Our stories have a lot of power.
Have you ever stopped to notice the stories that run through your mind?
Yesterday, we went for a walk but the trail we headed for was packed.
So we found a little side street, parked and walked on a trail. There was no one around but then a couple appeared behind us.
My daughter commented that they seemed creepy and were walking quite fast.
I didn’t think much of it.
But then heard their footsteps approach faster and noticed as I started running stories.
I thought of horror story scenarios.
They must have seen an opportunity to rob or attack a vulnerable family with no one around and our truck far away.
I didn’t really engage with the stories but found it interesting where my mind went.
We found a little exit onto the road where we’d parked and as we started walking toward our truck, I noted the couple walking and their fast pace.
If I’d let my mind and the stories go wild, it would have sent my heart racing, my palms sweating, and I would have picked up my pace.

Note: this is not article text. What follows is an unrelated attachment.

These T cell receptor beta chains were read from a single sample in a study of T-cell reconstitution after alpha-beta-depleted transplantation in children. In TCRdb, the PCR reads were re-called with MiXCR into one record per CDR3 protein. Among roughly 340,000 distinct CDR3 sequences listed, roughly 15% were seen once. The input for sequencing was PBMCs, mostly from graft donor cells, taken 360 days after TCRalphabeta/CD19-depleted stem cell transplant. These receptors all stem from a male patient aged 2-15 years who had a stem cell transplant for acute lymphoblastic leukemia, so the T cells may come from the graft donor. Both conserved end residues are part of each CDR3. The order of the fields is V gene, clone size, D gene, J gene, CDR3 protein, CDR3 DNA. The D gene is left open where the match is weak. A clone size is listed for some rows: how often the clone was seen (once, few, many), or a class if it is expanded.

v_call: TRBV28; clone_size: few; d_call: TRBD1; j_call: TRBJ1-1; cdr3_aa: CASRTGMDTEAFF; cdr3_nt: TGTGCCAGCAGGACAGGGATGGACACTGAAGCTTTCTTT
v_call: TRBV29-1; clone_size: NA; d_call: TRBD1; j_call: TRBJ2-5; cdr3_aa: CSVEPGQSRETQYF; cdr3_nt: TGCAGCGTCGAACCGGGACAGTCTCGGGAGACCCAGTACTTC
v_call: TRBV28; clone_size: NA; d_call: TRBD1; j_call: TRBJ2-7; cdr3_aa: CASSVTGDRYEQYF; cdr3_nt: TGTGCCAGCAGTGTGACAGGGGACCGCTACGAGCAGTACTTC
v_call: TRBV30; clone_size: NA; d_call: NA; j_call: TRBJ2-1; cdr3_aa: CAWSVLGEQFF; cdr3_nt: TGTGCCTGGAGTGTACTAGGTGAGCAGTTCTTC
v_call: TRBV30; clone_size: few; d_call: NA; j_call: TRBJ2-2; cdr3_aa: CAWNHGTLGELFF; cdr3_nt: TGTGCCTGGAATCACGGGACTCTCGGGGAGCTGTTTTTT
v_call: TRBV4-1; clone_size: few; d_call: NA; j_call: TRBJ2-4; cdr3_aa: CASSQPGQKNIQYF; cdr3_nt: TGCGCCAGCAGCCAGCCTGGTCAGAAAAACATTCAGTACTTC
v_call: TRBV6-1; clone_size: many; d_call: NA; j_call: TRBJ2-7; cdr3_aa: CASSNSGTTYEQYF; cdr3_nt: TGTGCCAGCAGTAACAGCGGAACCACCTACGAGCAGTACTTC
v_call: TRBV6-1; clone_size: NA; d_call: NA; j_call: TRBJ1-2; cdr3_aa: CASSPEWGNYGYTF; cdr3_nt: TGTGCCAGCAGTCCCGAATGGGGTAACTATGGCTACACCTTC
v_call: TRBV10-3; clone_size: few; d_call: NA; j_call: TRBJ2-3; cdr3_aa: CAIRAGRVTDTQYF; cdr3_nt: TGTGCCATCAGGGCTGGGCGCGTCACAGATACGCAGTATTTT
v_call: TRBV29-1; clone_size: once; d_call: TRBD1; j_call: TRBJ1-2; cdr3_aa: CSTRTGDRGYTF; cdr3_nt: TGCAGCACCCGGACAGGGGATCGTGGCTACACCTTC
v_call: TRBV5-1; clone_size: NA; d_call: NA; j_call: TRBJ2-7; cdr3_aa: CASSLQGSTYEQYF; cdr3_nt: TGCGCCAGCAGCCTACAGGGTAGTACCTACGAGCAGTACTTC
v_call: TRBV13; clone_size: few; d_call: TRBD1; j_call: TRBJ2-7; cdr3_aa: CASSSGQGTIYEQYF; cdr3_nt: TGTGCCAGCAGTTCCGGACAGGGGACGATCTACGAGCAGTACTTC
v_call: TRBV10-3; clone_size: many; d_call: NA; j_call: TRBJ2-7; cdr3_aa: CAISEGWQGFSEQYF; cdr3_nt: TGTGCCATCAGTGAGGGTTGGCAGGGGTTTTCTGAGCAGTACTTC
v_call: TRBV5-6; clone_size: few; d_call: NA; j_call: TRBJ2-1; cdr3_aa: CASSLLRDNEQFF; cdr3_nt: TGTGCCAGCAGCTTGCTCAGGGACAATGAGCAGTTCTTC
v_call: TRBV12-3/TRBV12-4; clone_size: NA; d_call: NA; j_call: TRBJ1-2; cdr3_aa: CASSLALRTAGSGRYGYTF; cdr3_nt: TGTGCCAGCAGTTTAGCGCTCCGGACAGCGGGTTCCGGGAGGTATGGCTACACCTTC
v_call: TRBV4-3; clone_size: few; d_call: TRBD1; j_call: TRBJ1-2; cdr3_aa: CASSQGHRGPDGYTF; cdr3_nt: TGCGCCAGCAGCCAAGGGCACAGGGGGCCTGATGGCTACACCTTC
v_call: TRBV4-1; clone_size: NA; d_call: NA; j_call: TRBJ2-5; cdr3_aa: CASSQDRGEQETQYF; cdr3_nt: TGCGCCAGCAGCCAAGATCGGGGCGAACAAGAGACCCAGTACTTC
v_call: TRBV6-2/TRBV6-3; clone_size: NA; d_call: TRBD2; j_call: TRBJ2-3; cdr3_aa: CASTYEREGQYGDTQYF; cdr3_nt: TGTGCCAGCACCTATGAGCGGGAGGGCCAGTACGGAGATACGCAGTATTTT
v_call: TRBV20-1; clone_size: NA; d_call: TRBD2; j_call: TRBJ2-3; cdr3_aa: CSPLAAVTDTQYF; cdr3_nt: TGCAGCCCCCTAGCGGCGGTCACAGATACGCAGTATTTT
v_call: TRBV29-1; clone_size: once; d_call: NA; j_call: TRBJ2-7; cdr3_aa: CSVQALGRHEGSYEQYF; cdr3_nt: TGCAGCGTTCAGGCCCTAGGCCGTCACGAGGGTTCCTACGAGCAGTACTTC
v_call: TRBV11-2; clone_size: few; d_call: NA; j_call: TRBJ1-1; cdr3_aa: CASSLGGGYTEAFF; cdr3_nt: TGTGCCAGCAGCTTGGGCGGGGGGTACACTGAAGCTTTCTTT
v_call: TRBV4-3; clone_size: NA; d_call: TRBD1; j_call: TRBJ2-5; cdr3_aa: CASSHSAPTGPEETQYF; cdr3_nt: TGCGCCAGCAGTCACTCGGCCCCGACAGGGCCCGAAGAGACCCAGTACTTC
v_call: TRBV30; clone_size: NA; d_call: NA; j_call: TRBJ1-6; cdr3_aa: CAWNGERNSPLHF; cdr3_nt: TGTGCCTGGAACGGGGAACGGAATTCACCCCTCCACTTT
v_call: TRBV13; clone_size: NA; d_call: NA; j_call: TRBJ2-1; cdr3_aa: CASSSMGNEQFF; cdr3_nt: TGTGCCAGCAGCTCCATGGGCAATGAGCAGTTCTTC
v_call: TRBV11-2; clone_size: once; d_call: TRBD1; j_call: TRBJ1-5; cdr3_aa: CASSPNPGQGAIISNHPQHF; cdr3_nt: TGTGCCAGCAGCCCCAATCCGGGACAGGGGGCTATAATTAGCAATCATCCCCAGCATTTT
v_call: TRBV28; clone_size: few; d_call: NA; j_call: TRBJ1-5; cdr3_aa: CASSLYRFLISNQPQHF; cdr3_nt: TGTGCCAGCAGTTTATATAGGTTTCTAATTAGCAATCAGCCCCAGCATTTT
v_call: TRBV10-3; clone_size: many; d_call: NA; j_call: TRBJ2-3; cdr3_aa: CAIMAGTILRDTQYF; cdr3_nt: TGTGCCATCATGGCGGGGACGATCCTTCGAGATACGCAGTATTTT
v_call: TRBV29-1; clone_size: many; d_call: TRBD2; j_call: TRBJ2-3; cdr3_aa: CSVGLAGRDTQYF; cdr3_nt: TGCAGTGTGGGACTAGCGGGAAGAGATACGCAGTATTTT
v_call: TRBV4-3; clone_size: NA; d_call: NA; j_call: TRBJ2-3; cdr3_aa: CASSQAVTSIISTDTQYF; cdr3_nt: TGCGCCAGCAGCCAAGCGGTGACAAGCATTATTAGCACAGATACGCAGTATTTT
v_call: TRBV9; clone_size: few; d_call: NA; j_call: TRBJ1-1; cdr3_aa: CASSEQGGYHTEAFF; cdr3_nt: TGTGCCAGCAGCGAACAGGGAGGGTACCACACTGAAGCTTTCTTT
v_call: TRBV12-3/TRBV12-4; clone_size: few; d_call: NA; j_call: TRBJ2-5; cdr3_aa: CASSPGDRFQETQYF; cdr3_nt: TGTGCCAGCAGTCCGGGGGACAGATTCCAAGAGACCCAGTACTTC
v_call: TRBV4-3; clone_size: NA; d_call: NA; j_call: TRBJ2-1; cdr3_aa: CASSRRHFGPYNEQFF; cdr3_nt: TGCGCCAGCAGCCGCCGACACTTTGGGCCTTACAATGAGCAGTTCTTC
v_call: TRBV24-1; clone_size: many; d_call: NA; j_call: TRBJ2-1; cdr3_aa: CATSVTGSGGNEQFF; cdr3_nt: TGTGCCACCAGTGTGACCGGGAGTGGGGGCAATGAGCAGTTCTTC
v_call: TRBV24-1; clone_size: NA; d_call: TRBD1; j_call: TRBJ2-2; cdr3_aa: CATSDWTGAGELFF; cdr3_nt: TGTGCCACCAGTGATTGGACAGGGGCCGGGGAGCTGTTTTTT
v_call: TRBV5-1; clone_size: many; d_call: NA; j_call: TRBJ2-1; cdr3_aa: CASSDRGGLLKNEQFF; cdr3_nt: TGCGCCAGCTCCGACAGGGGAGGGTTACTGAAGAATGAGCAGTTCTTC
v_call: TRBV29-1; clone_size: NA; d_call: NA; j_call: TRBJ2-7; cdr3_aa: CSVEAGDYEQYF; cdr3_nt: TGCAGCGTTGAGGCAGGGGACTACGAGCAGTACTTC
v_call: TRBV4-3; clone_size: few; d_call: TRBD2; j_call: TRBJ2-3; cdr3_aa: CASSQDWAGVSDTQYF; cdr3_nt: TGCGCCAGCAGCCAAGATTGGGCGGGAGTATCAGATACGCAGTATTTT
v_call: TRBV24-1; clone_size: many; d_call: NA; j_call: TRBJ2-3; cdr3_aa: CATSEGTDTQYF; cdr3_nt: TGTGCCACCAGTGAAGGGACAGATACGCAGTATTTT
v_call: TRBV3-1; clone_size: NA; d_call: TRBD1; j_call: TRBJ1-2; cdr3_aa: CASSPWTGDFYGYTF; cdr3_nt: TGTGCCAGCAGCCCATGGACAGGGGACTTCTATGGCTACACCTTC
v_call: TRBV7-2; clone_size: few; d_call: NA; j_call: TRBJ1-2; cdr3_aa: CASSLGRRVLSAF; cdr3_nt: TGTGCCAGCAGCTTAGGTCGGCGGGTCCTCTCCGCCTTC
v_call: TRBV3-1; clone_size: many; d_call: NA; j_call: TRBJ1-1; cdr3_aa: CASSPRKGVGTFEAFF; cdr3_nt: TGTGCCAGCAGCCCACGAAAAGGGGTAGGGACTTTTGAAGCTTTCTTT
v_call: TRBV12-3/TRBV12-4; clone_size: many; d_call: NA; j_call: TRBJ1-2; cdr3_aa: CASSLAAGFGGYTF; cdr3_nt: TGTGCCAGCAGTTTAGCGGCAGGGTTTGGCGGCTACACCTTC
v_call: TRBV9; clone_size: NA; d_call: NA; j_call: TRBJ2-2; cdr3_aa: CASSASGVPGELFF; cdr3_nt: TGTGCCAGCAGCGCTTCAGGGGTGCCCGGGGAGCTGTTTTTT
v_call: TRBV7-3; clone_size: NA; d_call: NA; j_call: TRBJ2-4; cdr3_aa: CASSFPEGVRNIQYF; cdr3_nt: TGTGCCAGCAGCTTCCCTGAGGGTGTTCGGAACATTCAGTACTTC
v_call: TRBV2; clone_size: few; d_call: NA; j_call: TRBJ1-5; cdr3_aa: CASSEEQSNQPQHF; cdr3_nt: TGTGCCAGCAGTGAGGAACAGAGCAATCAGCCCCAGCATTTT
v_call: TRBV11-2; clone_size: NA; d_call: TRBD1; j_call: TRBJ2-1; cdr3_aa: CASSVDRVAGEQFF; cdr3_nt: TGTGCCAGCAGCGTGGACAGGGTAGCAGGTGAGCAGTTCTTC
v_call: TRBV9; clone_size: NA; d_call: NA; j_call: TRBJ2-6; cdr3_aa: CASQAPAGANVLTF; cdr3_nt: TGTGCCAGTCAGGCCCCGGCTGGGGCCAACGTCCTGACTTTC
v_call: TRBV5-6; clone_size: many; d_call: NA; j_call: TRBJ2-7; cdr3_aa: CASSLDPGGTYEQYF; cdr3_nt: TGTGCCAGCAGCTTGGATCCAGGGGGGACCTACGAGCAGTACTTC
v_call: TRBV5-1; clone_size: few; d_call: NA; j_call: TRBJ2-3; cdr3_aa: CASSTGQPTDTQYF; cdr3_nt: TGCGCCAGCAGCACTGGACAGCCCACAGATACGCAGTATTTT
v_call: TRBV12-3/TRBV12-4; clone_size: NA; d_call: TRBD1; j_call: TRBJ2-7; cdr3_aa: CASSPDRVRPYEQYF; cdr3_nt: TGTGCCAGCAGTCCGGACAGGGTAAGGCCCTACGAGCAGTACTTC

The Plot Thickens
A few minutes later my partner, not knowing the stories I was now playing out in my head, looked back and mentioned that the couple had followed us back onto the road.
This could have been the confirmation I needed that we were being followed.
All of a sudden, we could hear ATVs and I noticed the story shift that we were now safe because there were people around.
When we got back to the truck, we sat and waited for our daughter to take her jacket off and buckle up and the couple approached and got into their vehicle parked ahead of ours.
Notice the Power of Your Stories
I have been learning to witness the thoughts and stories created and work hard not to engage with them.
But from this example, you can see how easily the stories we create can run wild.
I share this to encourage you to observe your thoughts.
Notice the response in your body when you engage.
Recognize that you are a master storyteller and you will make up stories all.of.the.time.
And also note that it is possible for you to create new stories.
As in the example above, I could have changed the story that this couple was lonely and hoping to catch up to chat.
Or that they were actually just trying to get a good workout in, hence their fast pace, and that they, like us, were avoiding the crowd.
See how different that story is?
And that is the power of our stories.